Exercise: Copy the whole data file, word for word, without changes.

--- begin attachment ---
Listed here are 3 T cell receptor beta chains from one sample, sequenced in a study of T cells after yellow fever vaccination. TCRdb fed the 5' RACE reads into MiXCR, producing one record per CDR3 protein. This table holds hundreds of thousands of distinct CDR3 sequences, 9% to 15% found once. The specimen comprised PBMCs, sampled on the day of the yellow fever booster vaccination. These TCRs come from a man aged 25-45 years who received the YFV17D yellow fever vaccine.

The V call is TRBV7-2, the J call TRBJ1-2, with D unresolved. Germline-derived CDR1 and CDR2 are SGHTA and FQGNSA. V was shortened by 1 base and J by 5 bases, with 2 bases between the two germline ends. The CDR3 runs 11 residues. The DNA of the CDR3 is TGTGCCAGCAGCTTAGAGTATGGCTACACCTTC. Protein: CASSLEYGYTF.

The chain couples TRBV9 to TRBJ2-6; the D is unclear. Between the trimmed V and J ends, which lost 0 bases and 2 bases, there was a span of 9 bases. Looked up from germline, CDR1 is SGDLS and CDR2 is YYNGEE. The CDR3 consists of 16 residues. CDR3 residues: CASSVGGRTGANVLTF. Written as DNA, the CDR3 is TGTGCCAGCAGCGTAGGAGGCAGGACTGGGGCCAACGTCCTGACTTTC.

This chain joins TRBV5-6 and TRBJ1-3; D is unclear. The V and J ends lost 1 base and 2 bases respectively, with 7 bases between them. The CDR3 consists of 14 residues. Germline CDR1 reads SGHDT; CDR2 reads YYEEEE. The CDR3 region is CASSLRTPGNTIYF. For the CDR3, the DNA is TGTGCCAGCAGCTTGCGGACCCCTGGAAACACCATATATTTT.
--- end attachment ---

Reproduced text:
Listed here are 3 T cell receptor beta chains from one sample, sequenced in a study of T cells after yellow fever vaccination. TCRdb fed the 5' RACE reads into MiXCR, producing one record per CDR3 protein. This table holds hundreds of thousands of distinct CDR3 sequences, 9% to 15% found once. The specimen comprised PBMCs, sampled on the day of the yellow fever booster vaccination. These TCRs come from a man aged 25-45 years who received the YFV17D yellow fever vaccine.

The V call is TRBV7-2, the J call TRBJ1-2, with D unresolved. Germline-derived CDR1 and CDR2 are SGHTA and FQGNSA. V was shortened by 1 base and J by 5 bases, with 2 bases between the two germline ends. The CDR3 runs 11 residues. The DNA of the CDR3 is TGTGCCAGCAGCTTAGAGTATGGCTACACCTTC. Protein: CASSLEYGYTF.

The chain couples TRBV9 to TRBJ2-6; the D is unclear. Between the trimmed V and J ends, which lost 0 bases and 2 bases, there was a span of 9 bases. Looked up from germline, CDR1 is SGDLS and CDR2 is YYNGEE. The CDR3 consists of 16 residues. CDR3 residues: CASSVGGRTGANVLTF. Written as DNA, the CDR3 is TGTGCCAGCAGCGTAGGAGGCAGGACTGGGGCCAACGTCCTGACTTTC.

This chain joins TRBV5-6 and TRBJ1-3; D is unclear. The V and J ends lost 1 base and 2 bases respectively, with 7 bases between them. The CDR3 consists of 14 residues. Germline CDR1 reads SGHDT; CDR2 reads YYEEEE. The CDR3 region is CASSLRTPGNTIYF. For the CDR3, the DNA is TGTGCCAGCAGCTTGCGGACCCCTGGAAACACCATATATTTT.